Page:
GeoWorld September 2012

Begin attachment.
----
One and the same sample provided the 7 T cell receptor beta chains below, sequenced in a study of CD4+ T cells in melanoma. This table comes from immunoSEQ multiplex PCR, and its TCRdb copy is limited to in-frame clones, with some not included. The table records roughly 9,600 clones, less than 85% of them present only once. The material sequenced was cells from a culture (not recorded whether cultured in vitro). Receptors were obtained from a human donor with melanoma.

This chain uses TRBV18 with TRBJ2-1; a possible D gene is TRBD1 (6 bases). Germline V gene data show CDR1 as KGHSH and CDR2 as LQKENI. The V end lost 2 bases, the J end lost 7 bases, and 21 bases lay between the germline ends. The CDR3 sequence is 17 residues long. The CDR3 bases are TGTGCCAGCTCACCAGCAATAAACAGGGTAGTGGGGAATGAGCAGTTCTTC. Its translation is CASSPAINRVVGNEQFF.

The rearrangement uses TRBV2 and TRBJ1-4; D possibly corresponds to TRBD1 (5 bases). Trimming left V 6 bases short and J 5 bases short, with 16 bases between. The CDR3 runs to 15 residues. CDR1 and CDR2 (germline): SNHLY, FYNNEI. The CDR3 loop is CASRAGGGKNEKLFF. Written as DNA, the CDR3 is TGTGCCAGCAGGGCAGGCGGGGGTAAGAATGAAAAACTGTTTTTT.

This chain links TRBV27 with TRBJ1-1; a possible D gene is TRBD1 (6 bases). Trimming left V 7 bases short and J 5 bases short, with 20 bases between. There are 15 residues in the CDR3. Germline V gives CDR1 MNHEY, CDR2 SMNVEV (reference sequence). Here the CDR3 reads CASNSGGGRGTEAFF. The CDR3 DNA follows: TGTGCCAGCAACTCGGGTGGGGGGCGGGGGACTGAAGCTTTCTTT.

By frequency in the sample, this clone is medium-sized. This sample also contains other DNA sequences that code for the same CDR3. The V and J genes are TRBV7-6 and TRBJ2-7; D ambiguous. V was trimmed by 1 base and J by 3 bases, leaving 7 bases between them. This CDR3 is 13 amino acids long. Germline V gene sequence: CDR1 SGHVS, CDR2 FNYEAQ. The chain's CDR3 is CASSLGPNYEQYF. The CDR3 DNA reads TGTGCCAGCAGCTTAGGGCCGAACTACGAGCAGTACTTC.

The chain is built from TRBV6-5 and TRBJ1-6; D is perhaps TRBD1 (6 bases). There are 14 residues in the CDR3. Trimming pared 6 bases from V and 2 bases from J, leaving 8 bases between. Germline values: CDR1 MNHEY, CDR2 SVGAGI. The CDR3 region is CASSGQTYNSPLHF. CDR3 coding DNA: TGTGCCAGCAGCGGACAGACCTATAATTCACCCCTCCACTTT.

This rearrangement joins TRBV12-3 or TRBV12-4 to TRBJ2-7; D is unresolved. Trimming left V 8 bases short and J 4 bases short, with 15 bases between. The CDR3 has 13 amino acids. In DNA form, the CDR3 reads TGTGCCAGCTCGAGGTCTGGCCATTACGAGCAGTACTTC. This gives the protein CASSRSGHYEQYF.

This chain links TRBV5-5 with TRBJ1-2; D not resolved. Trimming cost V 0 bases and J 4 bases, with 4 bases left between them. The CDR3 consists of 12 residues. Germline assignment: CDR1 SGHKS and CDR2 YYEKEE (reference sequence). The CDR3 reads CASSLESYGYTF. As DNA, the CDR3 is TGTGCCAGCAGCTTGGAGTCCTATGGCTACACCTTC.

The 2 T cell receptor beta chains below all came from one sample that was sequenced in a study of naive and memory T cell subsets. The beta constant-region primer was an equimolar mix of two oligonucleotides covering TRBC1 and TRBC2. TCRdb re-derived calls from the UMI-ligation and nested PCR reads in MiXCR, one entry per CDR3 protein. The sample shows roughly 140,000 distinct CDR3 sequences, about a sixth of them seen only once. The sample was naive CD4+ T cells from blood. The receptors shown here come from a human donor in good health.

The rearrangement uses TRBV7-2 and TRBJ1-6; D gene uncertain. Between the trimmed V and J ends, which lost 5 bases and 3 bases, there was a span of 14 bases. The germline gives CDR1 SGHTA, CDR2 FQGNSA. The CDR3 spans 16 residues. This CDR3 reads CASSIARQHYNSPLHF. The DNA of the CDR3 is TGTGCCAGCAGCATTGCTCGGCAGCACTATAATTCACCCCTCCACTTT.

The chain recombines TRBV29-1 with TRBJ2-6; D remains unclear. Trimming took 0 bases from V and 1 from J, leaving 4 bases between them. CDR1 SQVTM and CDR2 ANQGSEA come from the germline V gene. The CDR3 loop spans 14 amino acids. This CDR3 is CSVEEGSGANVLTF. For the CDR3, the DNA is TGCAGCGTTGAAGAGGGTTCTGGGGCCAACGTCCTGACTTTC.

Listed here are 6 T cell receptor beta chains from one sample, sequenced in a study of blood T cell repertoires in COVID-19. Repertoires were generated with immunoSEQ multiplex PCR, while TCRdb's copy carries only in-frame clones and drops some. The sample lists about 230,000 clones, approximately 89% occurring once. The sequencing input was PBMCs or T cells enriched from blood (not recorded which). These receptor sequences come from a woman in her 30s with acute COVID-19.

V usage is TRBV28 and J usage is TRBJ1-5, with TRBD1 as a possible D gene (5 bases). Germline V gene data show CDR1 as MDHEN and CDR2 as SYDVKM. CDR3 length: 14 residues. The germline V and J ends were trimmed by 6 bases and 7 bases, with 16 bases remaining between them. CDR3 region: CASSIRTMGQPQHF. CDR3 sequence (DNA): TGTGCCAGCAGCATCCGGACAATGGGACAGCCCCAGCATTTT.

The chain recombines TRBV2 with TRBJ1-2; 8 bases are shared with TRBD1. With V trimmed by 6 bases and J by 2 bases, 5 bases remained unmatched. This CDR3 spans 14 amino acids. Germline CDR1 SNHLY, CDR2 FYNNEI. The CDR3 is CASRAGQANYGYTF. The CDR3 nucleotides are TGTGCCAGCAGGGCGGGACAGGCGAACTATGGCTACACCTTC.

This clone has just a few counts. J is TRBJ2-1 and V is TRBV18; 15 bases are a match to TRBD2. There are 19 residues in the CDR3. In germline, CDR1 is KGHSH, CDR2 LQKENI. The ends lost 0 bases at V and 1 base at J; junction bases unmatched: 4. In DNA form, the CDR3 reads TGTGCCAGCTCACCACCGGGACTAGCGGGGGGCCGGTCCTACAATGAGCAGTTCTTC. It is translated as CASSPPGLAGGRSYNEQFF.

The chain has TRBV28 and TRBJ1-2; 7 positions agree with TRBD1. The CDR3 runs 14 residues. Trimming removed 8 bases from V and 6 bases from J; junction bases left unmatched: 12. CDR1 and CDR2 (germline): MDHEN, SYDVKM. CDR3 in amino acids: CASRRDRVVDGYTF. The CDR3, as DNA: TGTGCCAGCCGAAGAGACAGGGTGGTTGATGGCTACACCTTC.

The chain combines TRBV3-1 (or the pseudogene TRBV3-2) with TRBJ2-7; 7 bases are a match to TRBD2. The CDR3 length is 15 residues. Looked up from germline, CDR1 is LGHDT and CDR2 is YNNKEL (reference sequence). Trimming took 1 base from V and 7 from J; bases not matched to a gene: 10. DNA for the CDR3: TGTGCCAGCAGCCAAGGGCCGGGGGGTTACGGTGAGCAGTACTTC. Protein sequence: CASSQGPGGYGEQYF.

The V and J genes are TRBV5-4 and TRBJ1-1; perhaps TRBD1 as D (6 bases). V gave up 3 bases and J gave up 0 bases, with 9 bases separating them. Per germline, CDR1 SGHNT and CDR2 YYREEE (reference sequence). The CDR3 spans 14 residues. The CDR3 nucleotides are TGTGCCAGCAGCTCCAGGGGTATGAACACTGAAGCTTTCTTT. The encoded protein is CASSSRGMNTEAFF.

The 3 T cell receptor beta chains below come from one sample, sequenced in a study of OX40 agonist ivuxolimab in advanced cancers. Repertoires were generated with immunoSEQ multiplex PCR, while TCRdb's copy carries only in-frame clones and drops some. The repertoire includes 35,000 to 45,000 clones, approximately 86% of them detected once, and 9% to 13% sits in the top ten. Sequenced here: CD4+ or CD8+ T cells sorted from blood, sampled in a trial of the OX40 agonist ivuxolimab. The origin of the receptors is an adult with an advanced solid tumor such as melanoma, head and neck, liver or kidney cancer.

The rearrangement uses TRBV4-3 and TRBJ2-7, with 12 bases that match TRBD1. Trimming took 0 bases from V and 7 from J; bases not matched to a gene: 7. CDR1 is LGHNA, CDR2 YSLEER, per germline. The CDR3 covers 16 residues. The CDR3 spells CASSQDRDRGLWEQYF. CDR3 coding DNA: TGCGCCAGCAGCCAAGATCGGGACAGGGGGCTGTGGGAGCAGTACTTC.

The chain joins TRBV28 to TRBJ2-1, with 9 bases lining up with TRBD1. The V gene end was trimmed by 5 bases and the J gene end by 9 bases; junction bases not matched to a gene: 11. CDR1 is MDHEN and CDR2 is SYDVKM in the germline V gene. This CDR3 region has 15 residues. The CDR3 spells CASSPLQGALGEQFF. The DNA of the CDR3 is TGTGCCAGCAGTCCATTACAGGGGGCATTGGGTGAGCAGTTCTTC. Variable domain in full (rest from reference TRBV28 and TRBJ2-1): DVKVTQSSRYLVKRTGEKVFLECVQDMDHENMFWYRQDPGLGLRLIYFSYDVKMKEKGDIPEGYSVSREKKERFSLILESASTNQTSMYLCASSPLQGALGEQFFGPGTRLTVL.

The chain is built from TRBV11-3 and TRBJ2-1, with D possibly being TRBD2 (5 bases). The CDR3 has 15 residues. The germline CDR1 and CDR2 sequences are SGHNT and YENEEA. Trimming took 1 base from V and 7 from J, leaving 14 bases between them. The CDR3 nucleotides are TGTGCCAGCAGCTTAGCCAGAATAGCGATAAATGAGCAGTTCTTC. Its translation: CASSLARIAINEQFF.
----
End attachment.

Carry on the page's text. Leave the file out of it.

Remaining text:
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S topping data from leaking out of an organiza- tion is an issue that many IT departments are facing today. Historically, key data points critical to business operations have been stored in spread- sheets, local databases or even personal memory. This can include vital details such as infrastructure locations, attributes and paths. Through retirement or employees changing jobs, such data can be lost without chance of recovery. Using a Web GIS application to collect such informa- tion can improve long-term storage and user efficiency as well as help technology groups get the data into a stable and maintainable format. When tackling such an issue, the solution's usabil- ity across the organization must be considered first and foremost. Accessing the data needs to be quick and easy. The underlying data have to be editable, and updates need to be quickly passed throughout the user base, and the system needs to be robust to maintain flexibility across a variety of groups and their requirements. A Web GIS application is an obvious solution for these needs. From a development standpoint, Web GIS applications are quick to create and easy to main- tain. The Internet provides the means for sharing data, and Web GIS can continue to grow and provide starting points for future development. Most importantly, Web GIS fully supports the advancement of the organization while solving the underlying problem of data leaks. One such organization facing this issue is Tri-State Generation and Transmission Association (Tri-State), an electric co-op that operates in Colorado, Wyoming, New Mexico and western Nebraska. As is common with many large utilities, there have been significant changes in the workforce, and, as a result, information was leak- ing—sometimes at a rapid rate. Large amounts of crucial data exist in non-enterprise systems—sometimes in an entirely non-digital format. Faced with this problem as well as an enterprise need to visualize and access data on a large scale, there was and is a large push to capture the data in a single location accessible by many different users and applications. Getting Started One of the major (and often first) challenges at a company trying to adopt new technology is shifting employee use. It can be difficult to convince users to move from an old technology to a new one—especially with a tenured workforce that's extremely proficient at the current method. To address this issue, it's important to fully explain the benefits for the individual, team and organization. Highlighting examples of using the data, from teams quick to pick up new tools, builds excitement around the new technology and the effort it takes to build a new data source. Giving details on the importance of a relational database for maintenance and sharing also is useful. In addition, recognizing the development team's customer-service role is valuable in developing useful dialog among groups. Throughout this process, it's important to begin to show progress, so users know there will be an end result. From a development standpoint, it's also impor- tant to keep in mind that technology changes quickly, and it doesn't stop while developing your solution. This issue was encountered while developing a solu- tion for Tri-State: its first application release was a Web GIS can be used to quickly and efficiently collect large volumes of data using a combination of geographic searches and Web forms. S EP T E M BER 2O12 / WWW . GEOPLA CE . COM 15

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